A new algorithm can identify "high-risk" cancer
patients who require end-of-life discussions

New algorithm identifies patients in need of end-of-life discussions

October 31, 2019
by John R. Fischer, Senior Reporter
End-of-life conversations are essential but difficult. They convey a patient’s last wishes regarding treatment and care but can often be emotional for patients and physicians. As such, patients are less likely to initiate these discussions unless prompted until it’s too late, while clinicians may be hesitant or too busy to take the time to initiate them.

Researchers at University of Pennsylvania Health System are seeking to remedy this with the development of a new algorithm that flags oncology patients who would benefit from these conversations, so that physicians can ask them about their wishes sooner.

"In the absence of knowing a patient's hopes and goals for their medical care, the medical system is obligated to prolong life with all measures necessary," Dr. Nathan Goldstein, site-chair of the department of geriatrics and palliative care at Mount Sinai Downtown, who was unaffiliated with the study, told HCB News. "While some patients would certainly want this, not all patients would. Quality care is defined as matching the treatments received to what the patient would want, so not knowing what a patient wants can lead to providing them treatments that won't help them achieve their healthcare goals — a marker of poor quality care."

Having patients express what is important to them and what they see as a quality life worth living is significant to the quality of care they receive, as not knowing their healthcare goals and values can lead to treatments they do not want that take a toll on them, and add to the costs they and the healthcare system pay.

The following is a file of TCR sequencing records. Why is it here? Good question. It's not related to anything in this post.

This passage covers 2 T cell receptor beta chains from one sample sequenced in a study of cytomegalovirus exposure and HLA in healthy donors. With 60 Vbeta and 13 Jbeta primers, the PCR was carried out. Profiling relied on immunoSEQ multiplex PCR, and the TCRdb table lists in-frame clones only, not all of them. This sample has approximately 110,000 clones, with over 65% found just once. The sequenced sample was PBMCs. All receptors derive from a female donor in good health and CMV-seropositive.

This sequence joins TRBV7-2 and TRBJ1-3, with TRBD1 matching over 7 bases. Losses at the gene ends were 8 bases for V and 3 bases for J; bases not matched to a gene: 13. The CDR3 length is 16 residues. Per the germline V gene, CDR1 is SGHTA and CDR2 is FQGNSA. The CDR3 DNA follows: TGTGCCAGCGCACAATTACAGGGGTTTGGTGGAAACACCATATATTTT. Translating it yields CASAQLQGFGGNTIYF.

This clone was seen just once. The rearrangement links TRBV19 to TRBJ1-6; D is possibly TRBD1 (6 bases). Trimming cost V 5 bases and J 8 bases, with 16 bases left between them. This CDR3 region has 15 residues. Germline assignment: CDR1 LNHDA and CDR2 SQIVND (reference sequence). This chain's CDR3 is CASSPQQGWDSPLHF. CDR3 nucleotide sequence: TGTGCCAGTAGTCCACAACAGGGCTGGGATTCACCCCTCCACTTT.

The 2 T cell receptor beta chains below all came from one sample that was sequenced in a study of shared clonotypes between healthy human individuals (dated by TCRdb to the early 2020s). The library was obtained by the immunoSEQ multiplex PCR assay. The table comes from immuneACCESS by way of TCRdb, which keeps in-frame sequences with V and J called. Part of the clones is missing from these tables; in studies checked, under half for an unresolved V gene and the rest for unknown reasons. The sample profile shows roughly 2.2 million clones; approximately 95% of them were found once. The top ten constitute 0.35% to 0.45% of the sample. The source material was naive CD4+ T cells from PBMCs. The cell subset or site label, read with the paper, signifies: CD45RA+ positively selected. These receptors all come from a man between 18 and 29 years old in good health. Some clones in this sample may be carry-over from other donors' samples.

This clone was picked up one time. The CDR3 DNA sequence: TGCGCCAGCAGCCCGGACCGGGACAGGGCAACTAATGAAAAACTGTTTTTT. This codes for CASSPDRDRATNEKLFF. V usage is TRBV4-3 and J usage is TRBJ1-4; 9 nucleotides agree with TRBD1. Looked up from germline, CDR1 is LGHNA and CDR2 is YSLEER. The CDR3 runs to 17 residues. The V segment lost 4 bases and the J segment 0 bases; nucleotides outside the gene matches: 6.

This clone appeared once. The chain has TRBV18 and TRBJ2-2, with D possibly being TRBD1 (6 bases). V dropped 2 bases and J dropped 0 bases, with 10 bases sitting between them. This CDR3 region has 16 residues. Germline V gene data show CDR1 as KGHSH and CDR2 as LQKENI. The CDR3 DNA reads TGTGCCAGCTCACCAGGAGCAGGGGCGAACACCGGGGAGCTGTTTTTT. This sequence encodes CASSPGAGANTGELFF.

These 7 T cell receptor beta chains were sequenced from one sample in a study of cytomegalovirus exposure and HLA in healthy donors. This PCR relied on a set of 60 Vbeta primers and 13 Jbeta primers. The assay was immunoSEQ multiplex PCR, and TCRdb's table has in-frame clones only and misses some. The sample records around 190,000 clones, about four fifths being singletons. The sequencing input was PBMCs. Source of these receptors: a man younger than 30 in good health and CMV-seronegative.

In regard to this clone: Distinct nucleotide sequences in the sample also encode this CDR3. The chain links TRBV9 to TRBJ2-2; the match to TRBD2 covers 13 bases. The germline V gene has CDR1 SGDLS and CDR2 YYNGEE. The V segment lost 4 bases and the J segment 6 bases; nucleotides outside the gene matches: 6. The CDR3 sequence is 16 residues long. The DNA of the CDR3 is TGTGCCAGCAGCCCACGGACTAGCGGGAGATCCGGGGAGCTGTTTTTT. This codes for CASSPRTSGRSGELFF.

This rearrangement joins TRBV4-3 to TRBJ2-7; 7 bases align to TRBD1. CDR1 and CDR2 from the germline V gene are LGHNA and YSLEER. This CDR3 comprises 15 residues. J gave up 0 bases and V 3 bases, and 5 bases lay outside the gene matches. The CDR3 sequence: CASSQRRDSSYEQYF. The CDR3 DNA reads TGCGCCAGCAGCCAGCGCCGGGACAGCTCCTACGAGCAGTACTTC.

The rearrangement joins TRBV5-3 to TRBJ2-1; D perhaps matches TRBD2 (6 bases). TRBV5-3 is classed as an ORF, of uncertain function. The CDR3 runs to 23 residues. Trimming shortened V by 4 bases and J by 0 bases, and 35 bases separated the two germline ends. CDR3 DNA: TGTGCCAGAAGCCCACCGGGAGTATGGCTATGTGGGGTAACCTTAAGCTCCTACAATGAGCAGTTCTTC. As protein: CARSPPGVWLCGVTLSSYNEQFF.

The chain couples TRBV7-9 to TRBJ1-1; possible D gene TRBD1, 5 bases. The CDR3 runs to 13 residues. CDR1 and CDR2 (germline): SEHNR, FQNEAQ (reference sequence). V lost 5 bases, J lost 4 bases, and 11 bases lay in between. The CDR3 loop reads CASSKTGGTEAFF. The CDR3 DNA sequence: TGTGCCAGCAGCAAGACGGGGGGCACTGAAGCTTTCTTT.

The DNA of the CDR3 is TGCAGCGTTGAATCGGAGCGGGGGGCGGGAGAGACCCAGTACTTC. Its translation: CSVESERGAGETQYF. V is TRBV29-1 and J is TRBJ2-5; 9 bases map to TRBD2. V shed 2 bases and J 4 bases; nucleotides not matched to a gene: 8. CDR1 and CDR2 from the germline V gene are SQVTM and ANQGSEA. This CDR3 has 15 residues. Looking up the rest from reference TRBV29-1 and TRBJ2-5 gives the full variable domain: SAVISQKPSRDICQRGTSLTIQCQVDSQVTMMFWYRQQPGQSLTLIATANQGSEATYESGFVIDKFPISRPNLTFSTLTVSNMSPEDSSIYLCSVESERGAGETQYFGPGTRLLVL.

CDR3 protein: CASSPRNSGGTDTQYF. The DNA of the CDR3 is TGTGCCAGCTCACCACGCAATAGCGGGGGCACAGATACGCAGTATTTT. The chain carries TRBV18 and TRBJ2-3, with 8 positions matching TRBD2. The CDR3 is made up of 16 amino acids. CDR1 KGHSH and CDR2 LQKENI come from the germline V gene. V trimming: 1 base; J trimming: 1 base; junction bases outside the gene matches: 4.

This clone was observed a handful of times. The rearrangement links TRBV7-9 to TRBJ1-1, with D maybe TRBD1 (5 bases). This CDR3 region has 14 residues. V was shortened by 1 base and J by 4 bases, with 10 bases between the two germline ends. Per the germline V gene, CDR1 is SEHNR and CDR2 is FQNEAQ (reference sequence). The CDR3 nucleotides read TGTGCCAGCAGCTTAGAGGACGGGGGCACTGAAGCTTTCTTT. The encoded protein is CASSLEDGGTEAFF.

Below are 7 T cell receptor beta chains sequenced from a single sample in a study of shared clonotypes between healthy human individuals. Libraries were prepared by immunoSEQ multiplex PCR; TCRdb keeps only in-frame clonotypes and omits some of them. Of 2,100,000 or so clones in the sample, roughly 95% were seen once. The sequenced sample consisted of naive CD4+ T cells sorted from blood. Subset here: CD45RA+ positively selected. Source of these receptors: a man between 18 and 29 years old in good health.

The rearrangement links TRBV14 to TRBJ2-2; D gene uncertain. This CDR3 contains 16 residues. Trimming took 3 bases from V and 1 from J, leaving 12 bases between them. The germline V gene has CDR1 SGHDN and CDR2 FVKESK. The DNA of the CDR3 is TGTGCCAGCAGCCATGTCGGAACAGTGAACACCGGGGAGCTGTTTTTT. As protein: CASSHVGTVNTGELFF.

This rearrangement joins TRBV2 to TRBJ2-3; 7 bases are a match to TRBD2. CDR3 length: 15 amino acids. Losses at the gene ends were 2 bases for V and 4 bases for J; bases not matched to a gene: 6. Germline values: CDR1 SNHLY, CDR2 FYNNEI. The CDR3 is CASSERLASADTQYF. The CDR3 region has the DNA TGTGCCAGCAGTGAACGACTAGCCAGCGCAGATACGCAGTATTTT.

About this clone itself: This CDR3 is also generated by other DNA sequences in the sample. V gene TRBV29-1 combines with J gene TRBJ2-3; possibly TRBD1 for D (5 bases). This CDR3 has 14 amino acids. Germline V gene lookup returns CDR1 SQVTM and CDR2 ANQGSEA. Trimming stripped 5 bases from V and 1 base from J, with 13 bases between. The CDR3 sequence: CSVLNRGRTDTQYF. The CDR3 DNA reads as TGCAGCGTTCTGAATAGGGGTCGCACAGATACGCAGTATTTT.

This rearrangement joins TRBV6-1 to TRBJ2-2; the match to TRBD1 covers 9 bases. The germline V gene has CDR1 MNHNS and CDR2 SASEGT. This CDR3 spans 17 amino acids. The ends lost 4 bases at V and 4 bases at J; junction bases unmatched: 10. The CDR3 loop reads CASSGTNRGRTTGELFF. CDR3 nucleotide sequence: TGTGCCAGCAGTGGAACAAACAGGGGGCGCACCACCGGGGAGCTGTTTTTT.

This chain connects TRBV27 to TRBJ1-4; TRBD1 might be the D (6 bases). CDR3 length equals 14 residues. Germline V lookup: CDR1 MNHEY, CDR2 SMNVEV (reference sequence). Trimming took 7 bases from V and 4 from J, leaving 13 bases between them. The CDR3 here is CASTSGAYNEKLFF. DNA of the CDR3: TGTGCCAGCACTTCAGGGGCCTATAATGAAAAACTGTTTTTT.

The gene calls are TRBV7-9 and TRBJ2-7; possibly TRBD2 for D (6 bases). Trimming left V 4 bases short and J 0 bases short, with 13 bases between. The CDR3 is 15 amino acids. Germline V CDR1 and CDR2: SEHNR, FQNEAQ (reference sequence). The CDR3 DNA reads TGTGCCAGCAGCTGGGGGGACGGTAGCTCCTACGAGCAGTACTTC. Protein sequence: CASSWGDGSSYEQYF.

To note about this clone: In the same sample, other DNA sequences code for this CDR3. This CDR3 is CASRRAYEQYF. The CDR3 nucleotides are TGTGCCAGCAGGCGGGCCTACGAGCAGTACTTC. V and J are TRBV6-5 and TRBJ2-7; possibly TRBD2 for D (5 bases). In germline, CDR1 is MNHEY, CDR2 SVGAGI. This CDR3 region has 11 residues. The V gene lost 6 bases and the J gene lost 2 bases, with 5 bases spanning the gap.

Of those flagged by the algorithm as “high priority” for such conversations, 51 percent died within six months of their assessment, compared to less than four percent deemed a “lower priority”.

Researchers developed the tool by applying three predictive models to 26,525 patients receiving outpatient oncology care at two hospitals within the University of Pennsylvania Health System. Each used information from EHRs such as gender, age, standard comorbidity data, and lab and electrocardiogram data.

Aside from the 51 percent that died within six months, the random forest model identified almost 65 percent of high-risk patients who died approximately a year-and-a-half later, compared to 7.6 percent of low-risk ones. Fifteen oncologists agreed that 60 percent identified by the algorithm as high-risk needed to have immediate conversations about their wishes.

The development of the algorithm, however, may not only facilitate these discussions but bring awareness to the challenges that prevent them from being had in the first place. For instance, while a physician may be aware that a conversation about a patient’s last wishes is required, he or she may not be educated in how to best gauge the topic.

Researchers at Mount Sinai Hospital recently attempted to address this dilemma with the creation of a program that teaches clinicians how to speak to heart failure patients about these subjects, encouraging techniques such as open-ended questions, and how to respond to patients’ emotions during conversations about serious conditions.

"Advance care planning conversations are difficult, emotionally charged, and can often be long," said Goldstein. "In general, while communication is being taught in medical training programs, many doctors in practice today may not have received formal training. That's why there are new tools that have been developed to help make advance care planning easier for patients and their families."

Penn researchers have deployed the algorithm at a medical center not part of the original study to see if identifying the best patients for conversations actually prompts doctors to open up those discussions. The researchers are currently working on a randomized controlled trial involving around 100 clinicians that will last between three and six months.

The algorithm developed at Penn Medicine is based on a similar tool called Palliative Care for facilitating these discussions between oncologists themselves and patients in outpatient settings. Its use was found to increase consultations by 74 percent.

The findings were presented at the American Society of Clinical Oncology (ASCO) Supportive Care in Oncology Symposium in San Francisco and published in JAMA Network Open.